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Feb 14, 2017 - 2 minute read - Comments - review

Analysis and Simulation of a Fair Queueing Algorithm

Paper Title

Analysis and Simulation of a Fair Queueing Algorithm


Alan Demers, Srinivasan Keshav and Scott Shenker


September 1989. Symposium proceedings on Communications architectures & protocols (SIGCOMM ‘89).

Novel Idea / Main Result(s)

The paper presents an improved version of the fair queueing algorithm first proposed by Nagle, discusses limitations of congestion control with FCFS queuing, presents mathematical foundation behind their algorithm and finally, discusses the performance of this new algorithm in various real world scenarios with the help of simulations.


This was the first time that performance implications of a fair queuing algorithm were studied in detail and published. Network scheduling / queue management became an active area of networks research with several other algorithms proposed later.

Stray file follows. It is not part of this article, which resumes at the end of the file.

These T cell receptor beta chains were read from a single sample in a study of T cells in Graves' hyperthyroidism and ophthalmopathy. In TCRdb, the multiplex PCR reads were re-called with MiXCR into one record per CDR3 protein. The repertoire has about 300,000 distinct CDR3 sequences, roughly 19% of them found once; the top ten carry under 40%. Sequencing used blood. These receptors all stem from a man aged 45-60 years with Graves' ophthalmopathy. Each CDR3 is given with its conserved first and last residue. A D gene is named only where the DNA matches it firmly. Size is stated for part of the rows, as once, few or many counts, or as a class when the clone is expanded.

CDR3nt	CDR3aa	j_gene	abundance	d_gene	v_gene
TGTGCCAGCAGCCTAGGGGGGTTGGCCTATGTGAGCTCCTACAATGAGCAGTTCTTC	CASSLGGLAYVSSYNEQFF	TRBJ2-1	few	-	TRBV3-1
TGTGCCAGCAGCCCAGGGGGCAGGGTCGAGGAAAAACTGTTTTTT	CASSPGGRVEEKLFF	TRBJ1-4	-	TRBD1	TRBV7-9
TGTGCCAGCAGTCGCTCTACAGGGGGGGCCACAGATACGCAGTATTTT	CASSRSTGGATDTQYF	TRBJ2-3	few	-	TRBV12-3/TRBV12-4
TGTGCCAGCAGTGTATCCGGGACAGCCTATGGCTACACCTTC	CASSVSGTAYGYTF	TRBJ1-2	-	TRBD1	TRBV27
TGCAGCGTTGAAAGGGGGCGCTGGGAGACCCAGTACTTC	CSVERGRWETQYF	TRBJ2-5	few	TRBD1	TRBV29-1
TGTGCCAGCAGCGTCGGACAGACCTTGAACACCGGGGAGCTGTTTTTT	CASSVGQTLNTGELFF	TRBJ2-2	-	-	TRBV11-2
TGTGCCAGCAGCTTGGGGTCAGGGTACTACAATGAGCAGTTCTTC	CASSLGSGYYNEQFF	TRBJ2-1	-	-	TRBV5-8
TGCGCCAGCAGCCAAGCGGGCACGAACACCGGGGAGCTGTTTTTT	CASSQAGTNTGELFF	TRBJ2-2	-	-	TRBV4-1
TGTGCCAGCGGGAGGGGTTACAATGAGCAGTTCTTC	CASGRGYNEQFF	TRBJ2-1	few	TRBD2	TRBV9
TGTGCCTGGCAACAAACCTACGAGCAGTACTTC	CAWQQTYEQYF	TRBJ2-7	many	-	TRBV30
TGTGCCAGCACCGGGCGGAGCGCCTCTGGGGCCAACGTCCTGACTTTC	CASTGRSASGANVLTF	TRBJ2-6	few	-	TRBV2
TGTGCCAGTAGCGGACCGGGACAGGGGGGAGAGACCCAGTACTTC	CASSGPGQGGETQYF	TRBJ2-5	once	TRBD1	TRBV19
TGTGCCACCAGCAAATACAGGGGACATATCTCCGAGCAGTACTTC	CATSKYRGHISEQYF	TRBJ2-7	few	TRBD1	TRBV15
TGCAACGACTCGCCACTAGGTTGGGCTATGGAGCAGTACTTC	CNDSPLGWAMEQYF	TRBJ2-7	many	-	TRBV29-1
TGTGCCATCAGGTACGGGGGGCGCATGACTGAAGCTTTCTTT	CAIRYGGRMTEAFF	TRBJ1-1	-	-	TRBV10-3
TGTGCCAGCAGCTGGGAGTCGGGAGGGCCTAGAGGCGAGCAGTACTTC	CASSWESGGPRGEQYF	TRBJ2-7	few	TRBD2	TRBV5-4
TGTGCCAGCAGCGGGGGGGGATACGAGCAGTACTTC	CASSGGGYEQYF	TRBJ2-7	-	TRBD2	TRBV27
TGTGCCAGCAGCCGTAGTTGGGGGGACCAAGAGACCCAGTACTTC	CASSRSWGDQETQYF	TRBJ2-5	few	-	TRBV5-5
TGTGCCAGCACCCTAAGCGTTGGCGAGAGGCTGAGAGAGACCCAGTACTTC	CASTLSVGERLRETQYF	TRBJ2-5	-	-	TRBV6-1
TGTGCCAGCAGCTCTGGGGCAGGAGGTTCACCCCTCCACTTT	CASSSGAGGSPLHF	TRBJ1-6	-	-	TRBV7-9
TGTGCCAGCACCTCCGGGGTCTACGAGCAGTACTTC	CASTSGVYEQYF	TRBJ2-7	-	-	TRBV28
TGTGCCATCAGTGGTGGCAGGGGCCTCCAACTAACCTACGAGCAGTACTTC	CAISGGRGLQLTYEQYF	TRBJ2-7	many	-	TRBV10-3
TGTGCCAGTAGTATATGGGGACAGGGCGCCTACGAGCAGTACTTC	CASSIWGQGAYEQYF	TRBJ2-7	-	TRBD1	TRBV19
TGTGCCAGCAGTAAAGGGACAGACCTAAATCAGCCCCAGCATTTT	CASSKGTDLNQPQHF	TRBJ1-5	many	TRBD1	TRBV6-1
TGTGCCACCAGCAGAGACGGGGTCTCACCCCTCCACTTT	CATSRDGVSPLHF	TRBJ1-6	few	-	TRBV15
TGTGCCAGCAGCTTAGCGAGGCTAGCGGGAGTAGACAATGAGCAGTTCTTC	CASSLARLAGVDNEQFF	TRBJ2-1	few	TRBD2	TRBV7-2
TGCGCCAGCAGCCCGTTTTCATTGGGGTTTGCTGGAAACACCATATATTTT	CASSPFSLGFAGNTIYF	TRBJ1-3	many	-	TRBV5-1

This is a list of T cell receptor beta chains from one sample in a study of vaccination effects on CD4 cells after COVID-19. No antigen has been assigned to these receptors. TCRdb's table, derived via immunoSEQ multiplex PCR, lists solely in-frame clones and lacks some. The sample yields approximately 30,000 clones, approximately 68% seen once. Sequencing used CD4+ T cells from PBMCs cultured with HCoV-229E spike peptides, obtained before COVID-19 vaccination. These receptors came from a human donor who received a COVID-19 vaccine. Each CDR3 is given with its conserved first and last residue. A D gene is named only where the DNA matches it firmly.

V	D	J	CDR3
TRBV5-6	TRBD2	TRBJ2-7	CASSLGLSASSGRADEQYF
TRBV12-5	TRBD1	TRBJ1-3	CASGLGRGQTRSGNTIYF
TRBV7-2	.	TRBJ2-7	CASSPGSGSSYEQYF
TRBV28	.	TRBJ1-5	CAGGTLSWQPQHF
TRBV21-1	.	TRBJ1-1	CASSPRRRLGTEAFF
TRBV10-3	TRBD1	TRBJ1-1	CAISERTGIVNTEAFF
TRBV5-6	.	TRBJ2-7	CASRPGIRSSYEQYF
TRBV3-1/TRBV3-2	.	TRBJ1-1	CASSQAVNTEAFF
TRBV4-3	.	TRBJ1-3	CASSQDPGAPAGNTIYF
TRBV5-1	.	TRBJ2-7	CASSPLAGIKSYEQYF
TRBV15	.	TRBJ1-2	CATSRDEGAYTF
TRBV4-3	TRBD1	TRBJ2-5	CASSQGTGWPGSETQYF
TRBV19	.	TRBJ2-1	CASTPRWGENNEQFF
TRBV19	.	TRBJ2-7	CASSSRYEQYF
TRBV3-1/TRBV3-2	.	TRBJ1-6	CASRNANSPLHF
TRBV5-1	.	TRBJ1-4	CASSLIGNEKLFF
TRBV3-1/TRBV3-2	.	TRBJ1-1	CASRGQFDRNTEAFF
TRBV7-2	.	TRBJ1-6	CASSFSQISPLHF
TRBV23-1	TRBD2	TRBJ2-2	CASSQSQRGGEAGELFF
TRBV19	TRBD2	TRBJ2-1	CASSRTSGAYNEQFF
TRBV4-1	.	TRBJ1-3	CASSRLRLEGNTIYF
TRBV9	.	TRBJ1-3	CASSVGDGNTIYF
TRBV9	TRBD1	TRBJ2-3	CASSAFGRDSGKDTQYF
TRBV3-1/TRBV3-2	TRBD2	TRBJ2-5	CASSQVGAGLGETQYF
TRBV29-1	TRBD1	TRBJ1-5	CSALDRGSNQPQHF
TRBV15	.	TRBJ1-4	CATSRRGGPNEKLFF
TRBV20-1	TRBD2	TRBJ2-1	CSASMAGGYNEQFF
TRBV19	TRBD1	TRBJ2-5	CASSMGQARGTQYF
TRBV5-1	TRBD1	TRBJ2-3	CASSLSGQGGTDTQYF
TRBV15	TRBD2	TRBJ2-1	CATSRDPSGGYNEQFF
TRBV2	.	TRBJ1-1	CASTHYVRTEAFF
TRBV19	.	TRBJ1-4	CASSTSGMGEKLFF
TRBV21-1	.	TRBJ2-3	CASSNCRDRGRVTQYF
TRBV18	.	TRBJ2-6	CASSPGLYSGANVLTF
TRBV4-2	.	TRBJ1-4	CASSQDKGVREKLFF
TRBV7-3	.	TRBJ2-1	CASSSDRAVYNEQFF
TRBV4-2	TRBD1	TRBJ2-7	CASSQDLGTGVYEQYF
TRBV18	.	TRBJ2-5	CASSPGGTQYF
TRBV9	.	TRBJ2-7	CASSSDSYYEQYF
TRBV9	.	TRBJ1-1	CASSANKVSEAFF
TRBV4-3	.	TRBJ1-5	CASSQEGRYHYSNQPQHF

Further, this paper identifies flow (called conversations in this paper) as a good criterion for bandwidth & buffer allocations, which has become a standard concept in the Software-Defined Networking research.


The authors come up with a methodology to emulate bit-wise round robin scheduling (which is intuitive to fairness but impractical for implementation) and provide both rigorous mathematical analysis and empirical analysis (with the help of network simulation experiments in various scenario) to justify their results. The evidence is, hence, quite convincing.


Yes, the description is enough, with a lot of work and resources


Primarily, I wonder, (as the authors point out in conclusion) whether technology has matured enough in past 30 years that we can have a true implementation of a fair queuing (for a reasonable definition of “fair”)?


I found the mathematics covered in ยง2.3 fairly hard to follow and perhaps it could have used further explanation. This is in contrast to the scenario diagrams presented in a later section which were both self-descriptive and had major observations pointed out in prose.

Ideas for further work


Review Template Credits: Prof. Rodrigo Fonseca